Posts Tagged ‘holidays’

Cinco de Mayo, fiesta grande en los Estados Unidos

May 5, 2022

Cinco de Mayo, fiesta grande en los Estados Unidos

Cinco de Mayo, the 5th of May, is the biggest Mexican holiday in the entire United States. Oh sure, the holiday commemorates the 1862 Battle of Puebla, so kids in that Mexican city get the day off to watch a parade, and gringo-infested beach resorts may get a little loco, but the rest of Mexico carries on as usual.

North of the border, it’s a different story. The community-based Mexican-American celebrations of the Sixties were co-opted by marketers for big brewers, tequila importers, and mega-food purveyors. In other words, it’s St. Patrick’s Day with mariachis. Is this a great country, or what?

More:

“Cinco de Mayo: A History Obscured by Beers and Burritos,” Jason Ruiz, Long Beach Post

“U.S. Marketers Turn Cinco de Mayo Into Pan-Ethnic National Celebration, Joel Millman, Wall Street Journal

“How Corona Made Cinco de Mayo an American Holiday,” Adam Teeter, VinePair 

“Does Mexico Celebrate Cinco De Mayo? Find Out How Holiday Became Mainstream,” Susmita Baral, Latin Times

“Mexicans don’t understand why you are celebrating Cinco de Mayo,” Allison Jackson, GlobalPost

“Why is Cinco de Mayo More Popular in America Than in Mexico?” Brian Greene, U.S. News & World Report

“Gringo de Mayo,” Gustavo Arellano, OC Weekly

“Cinco de Mayo: A New American Holiday,” Cesar M. Melgoza,Huffington Post

“Cinco De Mayo: Whose Holiday Is It, Anyway?” NPR

“How Not to Be Awful This Cinco de Mayo,” Kelly Williams Brown,Daily Beast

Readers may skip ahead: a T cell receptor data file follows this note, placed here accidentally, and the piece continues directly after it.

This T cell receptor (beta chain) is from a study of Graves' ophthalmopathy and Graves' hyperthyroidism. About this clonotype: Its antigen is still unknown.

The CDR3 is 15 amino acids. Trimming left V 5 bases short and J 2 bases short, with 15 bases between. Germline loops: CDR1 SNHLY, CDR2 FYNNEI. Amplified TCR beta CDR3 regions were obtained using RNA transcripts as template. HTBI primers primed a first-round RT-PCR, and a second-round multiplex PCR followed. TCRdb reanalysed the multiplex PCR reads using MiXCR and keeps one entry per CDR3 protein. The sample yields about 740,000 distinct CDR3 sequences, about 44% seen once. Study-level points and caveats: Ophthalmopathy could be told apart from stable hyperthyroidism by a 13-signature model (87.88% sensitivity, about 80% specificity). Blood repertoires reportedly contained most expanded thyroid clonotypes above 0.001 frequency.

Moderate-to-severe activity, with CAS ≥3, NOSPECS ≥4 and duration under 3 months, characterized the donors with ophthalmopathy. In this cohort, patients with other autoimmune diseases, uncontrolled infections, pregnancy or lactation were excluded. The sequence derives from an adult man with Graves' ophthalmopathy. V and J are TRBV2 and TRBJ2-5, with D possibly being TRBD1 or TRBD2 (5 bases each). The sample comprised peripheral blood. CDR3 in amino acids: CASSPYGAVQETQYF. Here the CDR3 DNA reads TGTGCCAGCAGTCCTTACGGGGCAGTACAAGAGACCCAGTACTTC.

Note: ¿Chilaquiles? Mira aquí.

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DC Emancipation Day, 1862: It Was Slaveowners Who Got Reparations.

April 15, 2022

DC Emancipation Day, 1862: It Was Slaveowners Who Got Reparations.

On April 16, 1862, during the Civil War, President Abraham Lincoln signed an act freeing the 3000 enslaved people in the District of Columbia. This was nine months before he signed the Emancipation Proclamation freeing slaves in the Confederate states, many of whom actually remained in bondage until the the war’s end in 1865, and 20 months before ratification of the Thirteenth Amendment, which definitively outlawed slavery everywhere in the United States.

Tomorrow Saturday, April 16th, the District of Columbia will celebrate District Emancipation Day, with speeches, concerts, fireworks and parades. There’s a bit of rain on that parade, though, if you take a closer look at history. That 1862 act was called the Compensated Emancipation Act, and it authorized payments to DC slaveowners rather than liberation of enslaved people on moral grounds. It even sought to promote emigration of former slaves outside the borders of the United States.

In any case, Black Washingtonians had their freedom. That’s definitely worth celebrating.

More:

“When Slaveowners Got Reparations,” Tera W. Hunter, New York Times

“D.C. celebrates Emancipation Day,” Cuneyt Dil, Axios Washington D.C.

“D.C. celebrates its 160th Emancipation Day this weekend,” Elliot C. Williams, Alexya Brown, and Rachel Kurzius, WAMU News

“Bondage to Freedom: Commemorating DC Emancipation Day,” Karl Racine, Medium